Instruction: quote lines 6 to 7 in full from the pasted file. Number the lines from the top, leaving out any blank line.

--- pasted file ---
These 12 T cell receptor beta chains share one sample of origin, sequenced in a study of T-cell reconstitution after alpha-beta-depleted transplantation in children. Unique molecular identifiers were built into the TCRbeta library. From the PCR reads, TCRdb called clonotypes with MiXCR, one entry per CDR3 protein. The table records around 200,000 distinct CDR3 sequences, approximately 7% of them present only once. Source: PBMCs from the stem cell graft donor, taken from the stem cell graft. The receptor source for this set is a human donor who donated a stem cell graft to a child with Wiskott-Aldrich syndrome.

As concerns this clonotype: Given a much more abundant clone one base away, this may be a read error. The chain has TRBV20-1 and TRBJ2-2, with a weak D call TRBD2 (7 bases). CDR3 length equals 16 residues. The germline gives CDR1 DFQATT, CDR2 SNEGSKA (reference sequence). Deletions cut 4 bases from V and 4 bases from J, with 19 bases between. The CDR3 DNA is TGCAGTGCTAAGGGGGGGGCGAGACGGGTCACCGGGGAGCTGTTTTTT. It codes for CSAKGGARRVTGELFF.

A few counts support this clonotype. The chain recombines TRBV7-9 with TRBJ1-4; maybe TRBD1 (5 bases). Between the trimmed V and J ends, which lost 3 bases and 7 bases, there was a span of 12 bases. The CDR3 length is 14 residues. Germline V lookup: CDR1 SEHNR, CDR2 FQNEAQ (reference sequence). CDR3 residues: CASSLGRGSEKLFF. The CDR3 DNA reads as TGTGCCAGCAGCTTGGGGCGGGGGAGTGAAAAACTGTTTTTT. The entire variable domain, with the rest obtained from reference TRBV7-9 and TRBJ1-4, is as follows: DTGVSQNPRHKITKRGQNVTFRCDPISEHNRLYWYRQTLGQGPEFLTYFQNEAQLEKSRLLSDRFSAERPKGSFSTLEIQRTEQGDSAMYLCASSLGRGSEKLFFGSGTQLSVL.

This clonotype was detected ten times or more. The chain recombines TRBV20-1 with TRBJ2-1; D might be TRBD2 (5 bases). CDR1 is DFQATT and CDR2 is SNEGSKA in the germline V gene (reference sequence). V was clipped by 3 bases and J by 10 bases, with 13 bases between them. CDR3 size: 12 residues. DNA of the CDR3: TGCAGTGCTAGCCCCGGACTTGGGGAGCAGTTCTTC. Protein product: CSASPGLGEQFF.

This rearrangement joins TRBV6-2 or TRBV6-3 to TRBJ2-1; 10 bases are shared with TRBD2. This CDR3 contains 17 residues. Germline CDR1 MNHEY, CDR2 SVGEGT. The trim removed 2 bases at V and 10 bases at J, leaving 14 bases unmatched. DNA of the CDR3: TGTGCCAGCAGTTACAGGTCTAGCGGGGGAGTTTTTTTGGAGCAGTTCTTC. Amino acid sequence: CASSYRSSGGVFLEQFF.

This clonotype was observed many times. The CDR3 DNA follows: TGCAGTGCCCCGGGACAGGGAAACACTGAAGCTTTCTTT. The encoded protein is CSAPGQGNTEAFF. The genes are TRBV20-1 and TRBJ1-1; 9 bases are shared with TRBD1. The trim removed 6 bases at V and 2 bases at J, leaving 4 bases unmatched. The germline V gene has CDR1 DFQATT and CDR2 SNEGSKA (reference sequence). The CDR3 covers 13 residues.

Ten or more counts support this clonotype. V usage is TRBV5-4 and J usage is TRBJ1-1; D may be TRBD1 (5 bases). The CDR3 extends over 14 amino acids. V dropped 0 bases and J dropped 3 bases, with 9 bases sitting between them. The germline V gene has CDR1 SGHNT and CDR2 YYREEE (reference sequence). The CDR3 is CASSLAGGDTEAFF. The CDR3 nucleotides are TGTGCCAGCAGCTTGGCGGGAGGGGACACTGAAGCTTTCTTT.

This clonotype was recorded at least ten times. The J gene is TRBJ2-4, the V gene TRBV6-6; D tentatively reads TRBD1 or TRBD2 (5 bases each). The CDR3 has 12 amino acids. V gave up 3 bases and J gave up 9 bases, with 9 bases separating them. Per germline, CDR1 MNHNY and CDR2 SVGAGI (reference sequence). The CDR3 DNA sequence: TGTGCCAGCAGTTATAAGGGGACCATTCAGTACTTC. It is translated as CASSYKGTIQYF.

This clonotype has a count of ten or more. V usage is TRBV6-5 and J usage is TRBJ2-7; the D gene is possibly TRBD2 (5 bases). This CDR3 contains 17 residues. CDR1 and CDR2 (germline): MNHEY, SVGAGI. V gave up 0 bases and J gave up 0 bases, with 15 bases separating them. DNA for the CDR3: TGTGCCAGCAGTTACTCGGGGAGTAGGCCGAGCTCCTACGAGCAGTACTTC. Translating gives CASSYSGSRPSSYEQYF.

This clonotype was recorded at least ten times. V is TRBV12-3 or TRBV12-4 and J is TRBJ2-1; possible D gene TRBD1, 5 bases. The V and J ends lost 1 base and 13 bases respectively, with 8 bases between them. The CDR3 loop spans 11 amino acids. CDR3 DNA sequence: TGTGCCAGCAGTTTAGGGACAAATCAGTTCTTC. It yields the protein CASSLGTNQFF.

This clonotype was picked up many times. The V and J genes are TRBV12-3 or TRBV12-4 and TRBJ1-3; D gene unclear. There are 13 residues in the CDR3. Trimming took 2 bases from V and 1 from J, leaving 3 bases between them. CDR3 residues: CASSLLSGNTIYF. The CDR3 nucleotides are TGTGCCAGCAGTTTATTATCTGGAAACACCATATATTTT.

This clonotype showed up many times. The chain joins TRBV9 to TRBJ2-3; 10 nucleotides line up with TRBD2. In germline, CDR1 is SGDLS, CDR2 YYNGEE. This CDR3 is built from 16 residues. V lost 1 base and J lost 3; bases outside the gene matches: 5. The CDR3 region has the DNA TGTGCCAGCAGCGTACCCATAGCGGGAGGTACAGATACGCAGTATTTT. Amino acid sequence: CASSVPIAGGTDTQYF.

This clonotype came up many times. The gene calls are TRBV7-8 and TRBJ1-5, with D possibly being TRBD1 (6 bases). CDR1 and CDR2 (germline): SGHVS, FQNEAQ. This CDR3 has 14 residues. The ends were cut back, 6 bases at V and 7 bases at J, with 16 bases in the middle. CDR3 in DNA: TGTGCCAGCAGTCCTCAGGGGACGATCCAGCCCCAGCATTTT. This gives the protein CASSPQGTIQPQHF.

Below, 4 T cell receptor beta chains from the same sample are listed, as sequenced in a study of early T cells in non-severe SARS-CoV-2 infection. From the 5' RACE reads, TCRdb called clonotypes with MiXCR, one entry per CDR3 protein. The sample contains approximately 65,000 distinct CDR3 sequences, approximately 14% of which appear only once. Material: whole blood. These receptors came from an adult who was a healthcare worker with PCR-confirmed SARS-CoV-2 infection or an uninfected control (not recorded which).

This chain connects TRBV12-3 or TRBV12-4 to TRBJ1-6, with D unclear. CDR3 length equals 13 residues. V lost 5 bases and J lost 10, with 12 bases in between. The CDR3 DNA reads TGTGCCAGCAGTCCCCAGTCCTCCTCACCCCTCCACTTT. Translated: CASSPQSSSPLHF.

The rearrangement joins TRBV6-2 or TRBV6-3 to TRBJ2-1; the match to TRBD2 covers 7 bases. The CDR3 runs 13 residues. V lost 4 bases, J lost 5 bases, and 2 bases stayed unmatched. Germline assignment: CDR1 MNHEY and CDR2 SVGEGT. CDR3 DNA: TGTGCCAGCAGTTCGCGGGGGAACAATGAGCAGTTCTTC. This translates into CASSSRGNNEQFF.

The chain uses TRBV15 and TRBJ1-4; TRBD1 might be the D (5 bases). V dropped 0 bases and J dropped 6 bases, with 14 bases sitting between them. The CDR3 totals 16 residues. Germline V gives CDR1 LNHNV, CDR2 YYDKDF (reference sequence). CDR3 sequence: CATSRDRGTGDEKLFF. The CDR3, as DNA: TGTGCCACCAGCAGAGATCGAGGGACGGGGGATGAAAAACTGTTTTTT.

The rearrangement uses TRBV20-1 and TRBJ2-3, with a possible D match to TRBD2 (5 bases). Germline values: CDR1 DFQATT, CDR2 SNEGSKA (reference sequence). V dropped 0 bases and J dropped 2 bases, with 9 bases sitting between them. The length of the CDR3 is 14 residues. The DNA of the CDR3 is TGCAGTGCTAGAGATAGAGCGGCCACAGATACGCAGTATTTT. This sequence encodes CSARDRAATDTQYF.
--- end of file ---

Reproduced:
This clonotype was observed many times. The CDR3 DNA follows: TGCAGTGCCCCGGGACAGGGAAACACTGAAGCTTTCTTT. The encoded protein is CSAPGQGNTEAFF. The genes are TRBV20-1 and TRBJ1-1; 9 bases are shared with TRBD1. The trim removed 6 bases at V and 2 bases at J, leaving 4 bases unmatched. The germline V gene has CDR1 DFQATT and CDR2 SNEGSKA (reference sequence). The CDR3 covers 13 residues.

Ten or more counts support this clonotype. V usage is TRBV5-4 and J usage is TRBJ1-1; D may be TRBD1 (5 bases). The CDR3 extends over 14 amino acids. V dropped 0 bases and J dropped 3 bases, with 9 bases sitting between them. The germline V gene has CDR1 SGHNT and CDR2 YYREEE (reference sequence). The CDR3 is CASSLAGGDTEAFF. The CDR3 nucleotides are TGTGCCAGCAGCTTGGCGGGAGGGGACACTGAAGCTTTCTTT.